What I didn

July 01, 2015

Posted By: Shaunescy

Shortly before my 40th birthday I read the book, Born to Run by Christopher McDougall.  I’m not a runner but I had heard it was a good book and for some reason every time I came across it, at a bookstore or someone’s house, I thought, “I need to read that”.  It seemed to talk about every aspect of running… the history behind it, the science behind it, the pain behind it, the magic behind it.

Mostly I walked away from that book inspired and thinking, “People are made to run.  I should try doing that more…”

I’m a Beachbody coach, I use their fitness programs, drink their shakes, I am on top of my nutrition and I do various exercise videos to stay in shape and clear my head.

But it’s beautiful where I live and I love to be outside when the weather is nice.  I was feeling strong and my 40th birthday was looming and I thought it would be a great goal to complete a trail race the year I turned 40. (Born to Run was still fresh in my head…)

I have never been a runner but I did realize the year before that I love running down the mountains once I hike up, so I wanted to try a trail race specifically. Something about being up in the mountains…it smells so earthy and clean and you hear birds instead of cars.  It’s therapeutic. There are rocks and uneven spots and you actually have to pay attention to what you’re doing when you run on trails.  It’s much more inspiring to me than running along the road.

So I mentioned all of this to a couple of friends who are actually runners. (Like they run 15-20 miles on a given day.  Regularly.)

One of them thought the Wulfman’s CDT 14K Trail Race would be perfect for me.  Eight and a half miles on a trail on the Continental Divide that was basically half up and half down.  Nothing technical.  They both thought it was a realistic goal so I signed up, which I had to do 4 months prior to the race because they cap it at around 250 runners and it fills up fast.  (I’m pretty sure I signed up on a whim, at night after my kids had gone to bed, after a glass or two of wine…)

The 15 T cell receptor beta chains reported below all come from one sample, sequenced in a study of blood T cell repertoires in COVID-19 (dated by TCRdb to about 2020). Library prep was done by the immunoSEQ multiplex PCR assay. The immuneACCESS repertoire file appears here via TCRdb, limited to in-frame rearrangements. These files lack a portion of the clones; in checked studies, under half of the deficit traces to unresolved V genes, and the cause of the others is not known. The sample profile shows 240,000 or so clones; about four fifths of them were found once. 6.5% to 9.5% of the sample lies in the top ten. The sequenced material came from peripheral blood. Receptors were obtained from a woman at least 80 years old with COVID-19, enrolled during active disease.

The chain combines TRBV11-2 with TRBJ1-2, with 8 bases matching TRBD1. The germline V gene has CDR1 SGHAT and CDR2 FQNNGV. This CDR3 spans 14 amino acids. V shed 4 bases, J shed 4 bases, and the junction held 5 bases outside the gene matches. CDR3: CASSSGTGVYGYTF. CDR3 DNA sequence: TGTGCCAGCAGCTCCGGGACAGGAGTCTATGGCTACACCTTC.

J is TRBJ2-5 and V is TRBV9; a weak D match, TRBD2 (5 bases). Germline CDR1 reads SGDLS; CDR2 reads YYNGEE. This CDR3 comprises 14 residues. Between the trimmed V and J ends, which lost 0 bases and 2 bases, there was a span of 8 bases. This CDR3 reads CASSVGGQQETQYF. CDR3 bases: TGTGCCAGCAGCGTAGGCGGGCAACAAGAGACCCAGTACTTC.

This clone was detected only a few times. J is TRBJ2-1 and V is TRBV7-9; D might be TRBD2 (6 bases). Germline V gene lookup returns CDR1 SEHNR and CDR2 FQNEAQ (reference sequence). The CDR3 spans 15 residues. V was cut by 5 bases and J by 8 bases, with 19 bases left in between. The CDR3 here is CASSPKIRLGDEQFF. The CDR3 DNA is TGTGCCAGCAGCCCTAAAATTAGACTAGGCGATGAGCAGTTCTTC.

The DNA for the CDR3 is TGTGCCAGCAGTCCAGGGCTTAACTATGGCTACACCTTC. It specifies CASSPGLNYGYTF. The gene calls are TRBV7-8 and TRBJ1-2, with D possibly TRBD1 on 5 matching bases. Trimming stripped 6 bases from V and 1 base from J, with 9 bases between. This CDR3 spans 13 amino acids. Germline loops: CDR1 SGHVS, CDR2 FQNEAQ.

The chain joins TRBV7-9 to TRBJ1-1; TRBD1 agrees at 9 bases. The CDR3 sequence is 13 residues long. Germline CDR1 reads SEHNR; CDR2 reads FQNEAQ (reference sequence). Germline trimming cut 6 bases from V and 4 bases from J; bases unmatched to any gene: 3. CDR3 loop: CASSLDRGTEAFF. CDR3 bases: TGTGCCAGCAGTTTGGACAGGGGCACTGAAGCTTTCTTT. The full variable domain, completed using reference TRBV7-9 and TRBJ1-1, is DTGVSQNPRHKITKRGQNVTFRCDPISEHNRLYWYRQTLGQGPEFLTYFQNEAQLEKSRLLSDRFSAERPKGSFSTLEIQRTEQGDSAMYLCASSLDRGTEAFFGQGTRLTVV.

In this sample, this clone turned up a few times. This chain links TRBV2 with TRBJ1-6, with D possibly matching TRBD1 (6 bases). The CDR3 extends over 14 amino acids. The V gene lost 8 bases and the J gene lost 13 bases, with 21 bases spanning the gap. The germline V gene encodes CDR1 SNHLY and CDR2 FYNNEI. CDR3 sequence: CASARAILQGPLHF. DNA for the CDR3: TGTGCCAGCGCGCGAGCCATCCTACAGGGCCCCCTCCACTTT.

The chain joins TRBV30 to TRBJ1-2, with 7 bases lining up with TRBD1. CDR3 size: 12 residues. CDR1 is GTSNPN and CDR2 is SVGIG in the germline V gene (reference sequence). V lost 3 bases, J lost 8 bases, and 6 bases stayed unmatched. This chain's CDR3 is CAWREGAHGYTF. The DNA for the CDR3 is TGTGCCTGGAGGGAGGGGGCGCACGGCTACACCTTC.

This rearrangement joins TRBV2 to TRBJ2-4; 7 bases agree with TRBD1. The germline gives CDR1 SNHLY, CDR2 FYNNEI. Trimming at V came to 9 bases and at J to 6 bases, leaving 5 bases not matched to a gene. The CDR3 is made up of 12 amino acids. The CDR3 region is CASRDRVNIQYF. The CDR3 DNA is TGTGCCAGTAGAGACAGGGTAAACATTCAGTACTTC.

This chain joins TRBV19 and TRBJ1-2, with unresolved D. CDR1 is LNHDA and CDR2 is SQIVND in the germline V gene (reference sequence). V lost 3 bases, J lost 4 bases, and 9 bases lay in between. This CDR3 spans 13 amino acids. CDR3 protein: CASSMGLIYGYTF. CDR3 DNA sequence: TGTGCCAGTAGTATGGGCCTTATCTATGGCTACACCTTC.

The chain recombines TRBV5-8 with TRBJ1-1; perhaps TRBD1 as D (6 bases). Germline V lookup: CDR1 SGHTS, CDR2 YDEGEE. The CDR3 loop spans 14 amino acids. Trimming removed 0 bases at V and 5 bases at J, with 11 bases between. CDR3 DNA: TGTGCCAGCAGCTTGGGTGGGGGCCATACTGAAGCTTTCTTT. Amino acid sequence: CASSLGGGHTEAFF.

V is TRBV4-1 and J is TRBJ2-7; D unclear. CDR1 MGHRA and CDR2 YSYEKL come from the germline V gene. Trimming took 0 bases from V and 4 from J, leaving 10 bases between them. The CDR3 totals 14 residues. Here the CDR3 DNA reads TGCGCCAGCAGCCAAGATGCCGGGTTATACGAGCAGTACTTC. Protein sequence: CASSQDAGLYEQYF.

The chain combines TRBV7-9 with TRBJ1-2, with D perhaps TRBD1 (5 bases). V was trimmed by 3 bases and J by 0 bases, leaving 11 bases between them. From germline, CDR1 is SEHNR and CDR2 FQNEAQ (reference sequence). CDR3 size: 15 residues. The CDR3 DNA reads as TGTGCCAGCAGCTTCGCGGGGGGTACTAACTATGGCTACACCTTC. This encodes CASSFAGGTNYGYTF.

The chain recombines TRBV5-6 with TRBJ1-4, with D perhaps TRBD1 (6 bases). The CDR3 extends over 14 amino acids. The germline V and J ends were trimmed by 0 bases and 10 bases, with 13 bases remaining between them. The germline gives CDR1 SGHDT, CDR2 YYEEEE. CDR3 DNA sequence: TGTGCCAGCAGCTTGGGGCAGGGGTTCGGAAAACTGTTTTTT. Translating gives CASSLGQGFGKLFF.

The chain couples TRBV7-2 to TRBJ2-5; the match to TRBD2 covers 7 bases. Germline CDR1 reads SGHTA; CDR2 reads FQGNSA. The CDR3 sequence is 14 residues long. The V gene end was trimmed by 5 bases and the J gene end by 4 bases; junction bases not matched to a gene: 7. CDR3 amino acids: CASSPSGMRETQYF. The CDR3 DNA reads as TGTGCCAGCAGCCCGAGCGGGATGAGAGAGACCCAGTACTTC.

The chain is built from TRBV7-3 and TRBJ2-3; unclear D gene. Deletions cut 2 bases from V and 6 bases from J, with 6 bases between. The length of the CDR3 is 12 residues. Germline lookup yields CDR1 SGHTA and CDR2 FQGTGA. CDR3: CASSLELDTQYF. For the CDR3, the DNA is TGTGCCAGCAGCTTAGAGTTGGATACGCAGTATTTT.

As soon as I registered I realized I had never run more than 3 miles on a trail and I usually hiked on the uphill, and ran down.  So I had basically never run more than 1.5 miles… That’s the first time I thought, ”What was I thinking?!”

So my friend who used to be a running coach sat down with me and came up with my own personal training schedule.  It detailed how much I would run on certain days every week before the race to get ready for it.  Seemed doable when we were looking at 4 months of empty calendar space.  Again, I feel like wine might have been involved when she was writing everything down and I was saying “Yeah! Cool! I’m excited!”

The next week when I was supposed to start my new running regime, it quickly dawned on me that I have 3 kids and there was no way I was keeping up with that schedule.  Four days a week for runs of various lengths just wasn’t going to happen. I felt like that training schedule hanging in my kitchen was mocking me.  That was the second time I thought, “What was I thinking?!”

Eventually, I did start trying to run a little more when I could and my two friends would often offer to go with me, which was something I had never done before; run with other people.  It was kind of nice although I was too out of breath to talk; I just listened while they chatted me up like it was no big deal we were running UP a hill!

I did take a little comfort in the fact that one of my running friends was going to do the race too, so even though I knew she would smoke me on the trail, at least I’d have a buddy there before and after the race.

Fast forward a few months and I was going on runs of about 4-5 miles when I could, yet I still mostly hiked fast on the uphill and ran fast on the downhill.  But I was feeling good about it.  However, as the race approached my friend who made up my training schedule told me I had to start running farther distances before the race, like 6-7 miles.  I knew she was right but that was a long distance for me and for a non-runner like myself, that takes at least a couple of hours when you factor in time to drive to the trail head.  I’m a mom; two hours of time to myself to exercise is a stretch.  “What was I thinking?!” kind of became my new mantra.

I made myself run 6-7 miles twice before the race.  (There was a little bit of walking involved, but mostly running.) I was slow but I did it and I felt like it wouldn’t kill me to go a couple of extra miles so I knew I could at least finish the race.

Then my buddy who was going to do the race hurt her knee (on one of their crazy 20 mile runs) and she was out.  I was going by myself to my first race, which was being held over an hour from where I live. I wasn’t running very fast or far and the race was coming up. I had given a predicted finish time when I registered and I wanted to finish in that time frame. The trail is so narrow they start people in waves based on their predicted time for finishing the race.  The closer the race got the more nervous I became.